The defense starts with goalkeeper John Smits, with Edmonton since 2012. Miller has adjusted his lineup a few times, but regulars include LB Lance Laing and CB (and captain) Albert Watson. (However, I believe Watson is suspended for the Indy game as he received a red card last week.) The midfield is anchored by vice-captain Nick Hlavaty and newcomer Ritchie Jones, a product of the Manchester United youth system. A second key arrival is Frank Jonke, arriving from Finnish side FF Jaro. The big striker has led the line for Edmonton so far this year. Tomi Ameobi – brother of Newcastle United players Shola and Sammy – has also seen a good bit of time in the squad.

Identity and Home Field

FC Edmonton were founded in 2010, and are one of the original NASL teams. They’re owned by brothers Tom and Dave Fath, who also own several related construction and services companies. The team’s colors are blue and white. The home kit is mostly blue – blue socks and shorts, and a blue shirt with a white yoke across the upper front. The away kit uses white socks and shirt (with blue yoke), combined with blue shorts. The supporters’ group is known, uniquely, as the Edmonton Supporters’ Group (ESG). Edmonton’s most serious rivalry is with Minnesota, with whom they contest the Flyover Cup.

The team’s name… well, it’s all right there on the label, isn’t it? FC Edmonton are also called the Eddies or the Rabbits. I haven’t seen Rabbits used much, but it’s a great story. Edmonton played several exhibition games in 2010, and at one point had lost their first three. They were playing a home match against Montreal, and were nursing a 1-0 lead when a lone rabbit took to the field, requiring a delay in play as the groundskeepers chased him off. Then he did it again in the second half! Edmonton hung on for the 1-0 win, and a mascot was born.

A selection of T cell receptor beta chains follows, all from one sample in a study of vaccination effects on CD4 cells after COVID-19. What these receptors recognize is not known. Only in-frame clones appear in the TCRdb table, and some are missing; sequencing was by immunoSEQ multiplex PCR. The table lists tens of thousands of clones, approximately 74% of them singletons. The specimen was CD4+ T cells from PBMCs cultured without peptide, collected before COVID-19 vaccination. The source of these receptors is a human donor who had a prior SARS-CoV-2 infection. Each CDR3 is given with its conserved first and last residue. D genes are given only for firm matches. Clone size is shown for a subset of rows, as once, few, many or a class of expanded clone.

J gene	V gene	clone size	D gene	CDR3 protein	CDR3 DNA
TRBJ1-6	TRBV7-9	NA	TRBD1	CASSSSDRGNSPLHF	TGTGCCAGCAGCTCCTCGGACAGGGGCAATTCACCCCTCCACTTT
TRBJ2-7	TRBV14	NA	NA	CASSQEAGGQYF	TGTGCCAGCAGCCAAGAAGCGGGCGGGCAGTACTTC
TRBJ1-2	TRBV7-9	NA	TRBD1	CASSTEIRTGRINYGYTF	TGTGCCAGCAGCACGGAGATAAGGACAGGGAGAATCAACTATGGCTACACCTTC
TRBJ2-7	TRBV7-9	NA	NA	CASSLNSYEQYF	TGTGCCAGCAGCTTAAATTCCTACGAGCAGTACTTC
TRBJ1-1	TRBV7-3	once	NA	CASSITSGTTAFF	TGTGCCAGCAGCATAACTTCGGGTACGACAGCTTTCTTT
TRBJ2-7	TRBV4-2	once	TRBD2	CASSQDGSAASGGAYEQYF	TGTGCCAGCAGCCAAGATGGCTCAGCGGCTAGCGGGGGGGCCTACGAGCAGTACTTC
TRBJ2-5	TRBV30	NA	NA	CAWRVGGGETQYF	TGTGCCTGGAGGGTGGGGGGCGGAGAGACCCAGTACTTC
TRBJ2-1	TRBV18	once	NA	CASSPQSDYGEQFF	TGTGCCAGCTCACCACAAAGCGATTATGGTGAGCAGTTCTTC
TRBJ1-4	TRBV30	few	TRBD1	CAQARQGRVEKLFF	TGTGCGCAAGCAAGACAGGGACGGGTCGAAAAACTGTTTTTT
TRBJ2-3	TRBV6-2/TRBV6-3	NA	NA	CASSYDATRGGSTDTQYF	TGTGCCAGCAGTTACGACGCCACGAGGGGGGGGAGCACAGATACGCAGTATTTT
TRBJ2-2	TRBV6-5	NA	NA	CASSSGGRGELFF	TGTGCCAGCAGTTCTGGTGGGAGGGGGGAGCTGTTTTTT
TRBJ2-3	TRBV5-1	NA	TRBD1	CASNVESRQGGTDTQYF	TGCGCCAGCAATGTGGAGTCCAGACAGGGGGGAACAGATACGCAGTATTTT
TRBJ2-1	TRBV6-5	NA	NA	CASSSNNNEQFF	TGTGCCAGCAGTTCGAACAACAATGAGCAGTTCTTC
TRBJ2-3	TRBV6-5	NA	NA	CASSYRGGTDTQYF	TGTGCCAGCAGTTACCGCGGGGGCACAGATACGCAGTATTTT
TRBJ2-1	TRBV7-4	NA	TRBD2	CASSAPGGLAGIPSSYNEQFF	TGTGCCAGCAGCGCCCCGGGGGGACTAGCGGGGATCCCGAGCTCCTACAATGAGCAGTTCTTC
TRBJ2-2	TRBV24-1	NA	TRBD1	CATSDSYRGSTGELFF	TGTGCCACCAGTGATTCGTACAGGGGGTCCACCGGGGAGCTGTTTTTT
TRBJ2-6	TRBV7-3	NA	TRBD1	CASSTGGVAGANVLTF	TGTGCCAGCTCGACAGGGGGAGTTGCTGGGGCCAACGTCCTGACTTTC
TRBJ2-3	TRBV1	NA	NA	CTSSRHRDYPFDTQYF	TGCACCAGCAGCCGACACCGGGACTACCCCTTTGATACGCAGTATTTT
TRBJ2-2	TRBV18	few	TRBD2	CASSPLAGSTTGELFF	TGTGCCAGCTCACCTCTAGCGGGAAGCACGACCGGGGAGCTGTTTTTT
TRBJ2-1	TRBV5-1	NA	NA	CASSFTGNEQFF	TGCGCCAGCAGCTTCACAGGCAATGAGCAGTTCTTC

FC Edmonton play at Clarke Stadium, having moved there from Foote Field on the University of Aberta campus. Clarke is close to the far larger Commonwealth Stadium used by the Edmonton Eskimos of the CFL. Clarke dates to 1938, though it was essentially rebuilt from the ground up in 2000. As with Fort Lauderdale’s Lockhart Stadium, Clarke was also the home for a team in the original NASL (the Edmonton Drillers). It was expanded to a capacity of 5,000 in 2013 and had a new soccer-specific artificial surface installed this year. Last years’ attendance was a league-low 2,760 per game, but so far this year Edmonton pulled in almost 4,400 for the Cosmos game and over 3,200 for the Strikers’ visit.

Prediction!

We’ve got to win a game sometime soon… right? The Eleven certainly can’t expect to coast to a win, but this game does look promising. Edmonton haven’t mounted much of an attacking threat in the NASL so far, and their defense appears breachable.

What to make of the Eddies’ 2-1 win in stoppage time over the Impact on Wednesday? It’s an impressive victory, and should show the Eleven that we can’t take a win for granted. But the visit to Indy comes at a busy time for Edmonton, with the second leg of the ACC tie coming next Wednesday. Three games in eight days is a lot, and hopefully that’ll give Indy a leg up. I’m going to to predict a 3-1 win for Indy.

Come on you red and blue! Beat the bunnies!